Album Review: "We Built a Fire"
Between Bjork's eccentricity and Sigur Rs's larger-than-life drama, Iceland's most prominent musical exports have set high standards for theatricality. By contrast, Seabear's experimental folk seems exceedingly tame. But what the group lacks in outlandishness, it makes up for in creativity.
The band's sophomore album, "We Built a Fire," features just as much quirky experimentation as its debut, "The Ghost That Carried Us Away." This time around, however, the band's newfound confidence makes its incorporation of different musical elements seem effortless.
The basis of Seabear's sound is defined by frontman Sindri Mr Sigfsson's hushed vocals and subdued arrangements. But the album gets interesting when unusual elements are thrown in. "Fire Dies Down" benefits from a variety of imaginative flourishes, including a wistfully played saw, plinking piano keys and robotic female backing vocals.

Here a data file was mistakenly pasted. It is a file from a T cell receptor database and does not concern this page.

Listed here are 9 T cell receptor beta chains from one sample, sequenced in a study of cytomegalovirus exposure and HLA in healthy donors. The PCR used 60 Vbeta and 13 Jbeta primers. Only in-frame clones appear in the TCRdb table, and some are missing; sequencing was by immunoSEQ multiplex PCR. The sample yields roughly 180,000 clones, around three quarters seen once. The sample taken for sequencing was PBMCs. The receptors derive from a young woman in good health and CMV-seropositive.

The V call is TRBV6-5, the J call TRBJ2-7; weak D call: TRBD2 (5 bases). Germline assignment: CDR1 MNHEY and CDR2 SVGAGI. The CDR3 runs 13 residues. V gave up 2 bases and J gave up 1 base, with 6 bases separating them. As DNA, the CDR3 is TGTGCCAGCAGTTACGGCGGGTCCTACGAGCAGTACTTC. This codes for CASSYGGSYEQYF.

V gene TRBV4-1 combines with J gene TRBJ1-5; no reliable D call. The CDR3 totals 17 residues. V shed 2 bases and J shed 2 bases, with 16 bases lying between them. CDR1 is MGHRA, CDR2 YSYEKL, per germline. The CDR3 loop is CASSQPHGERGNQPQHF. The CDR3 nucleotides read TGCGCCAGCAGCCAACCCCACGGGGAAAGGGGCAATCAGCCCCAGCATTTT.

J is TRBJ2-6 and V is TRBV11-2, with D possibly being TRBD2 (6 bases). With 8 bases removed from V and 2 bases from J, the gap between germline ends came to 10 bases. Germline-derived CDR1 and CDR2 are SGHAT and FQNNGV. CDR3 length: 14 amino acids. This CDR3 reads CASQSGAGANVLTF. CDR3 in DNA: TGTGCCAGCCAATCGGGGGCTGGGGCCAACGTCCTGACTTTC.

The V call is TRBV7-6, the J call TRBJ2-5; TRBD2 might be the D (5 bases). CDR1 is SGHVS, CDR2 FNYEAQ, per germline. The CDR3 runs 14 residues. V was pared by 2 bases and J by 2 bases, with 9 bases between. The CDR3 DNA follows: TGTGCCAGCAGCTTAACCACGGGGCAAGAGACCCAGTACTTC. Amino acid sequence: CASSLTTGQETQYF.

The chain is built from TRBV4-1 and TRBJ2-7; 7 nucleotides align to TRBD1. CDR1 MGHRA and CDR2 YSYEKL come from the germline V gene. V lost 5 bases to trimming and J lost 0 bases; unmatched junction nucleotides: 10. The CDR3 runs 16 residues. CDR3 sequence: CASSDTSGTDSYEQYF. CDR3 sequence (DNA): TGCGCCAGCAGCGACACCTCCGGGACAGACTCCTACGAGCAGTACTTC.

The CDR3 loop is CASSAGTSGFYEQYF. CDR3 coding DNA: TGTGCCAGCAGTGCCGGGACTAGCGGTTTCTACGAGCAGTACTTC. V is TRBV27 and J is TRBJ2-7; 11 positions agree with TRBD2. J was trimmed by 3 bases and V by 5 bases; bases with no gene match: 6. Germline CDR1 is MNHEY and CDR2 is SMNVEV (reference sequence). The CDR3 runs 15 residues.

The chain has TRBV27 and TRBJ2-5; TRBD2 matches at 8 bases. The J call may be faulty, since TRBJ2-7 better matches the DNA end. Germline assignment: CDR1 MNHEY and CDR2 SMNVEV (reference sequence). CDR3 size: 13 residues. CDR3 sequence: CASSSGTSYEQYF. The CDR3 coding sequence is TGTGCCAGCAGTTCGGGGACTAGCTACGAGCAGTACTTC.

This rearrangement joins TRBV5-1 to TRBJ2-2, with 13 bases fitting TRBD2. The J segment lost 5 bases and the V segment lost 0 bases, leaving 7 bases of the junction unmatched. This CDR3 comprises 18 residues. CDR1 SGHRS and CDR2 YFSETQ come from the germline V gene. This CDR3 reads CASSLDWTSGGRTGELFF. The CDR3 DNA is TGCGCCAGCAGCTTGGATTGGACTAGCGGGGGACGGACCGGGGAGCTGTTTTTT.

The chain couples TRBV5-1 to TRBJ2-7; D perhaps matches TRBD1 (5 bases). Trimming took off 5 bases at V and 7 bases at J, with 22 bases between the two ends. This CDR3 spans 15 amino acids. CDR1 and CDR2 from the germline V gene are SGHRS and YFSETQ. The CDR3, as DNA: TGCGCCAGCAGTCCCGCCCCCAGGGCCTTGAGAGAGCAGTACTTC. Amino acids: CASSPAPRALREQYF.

The moody "Warm Blood" features the most unexpected instrument -- an anguished-sounding electric guitar with heavy distortion. It's an interesting twist for a band that has its roots firmly planted in acoustic instrumentation.
The band's use of violins in particular adds a hefty emotional wallop to many songs. "Cold Summer" is one of the most stirring tracks, with bittersweet violins amplifying the drama.
-- Dan Miller, Weekend (March 2010)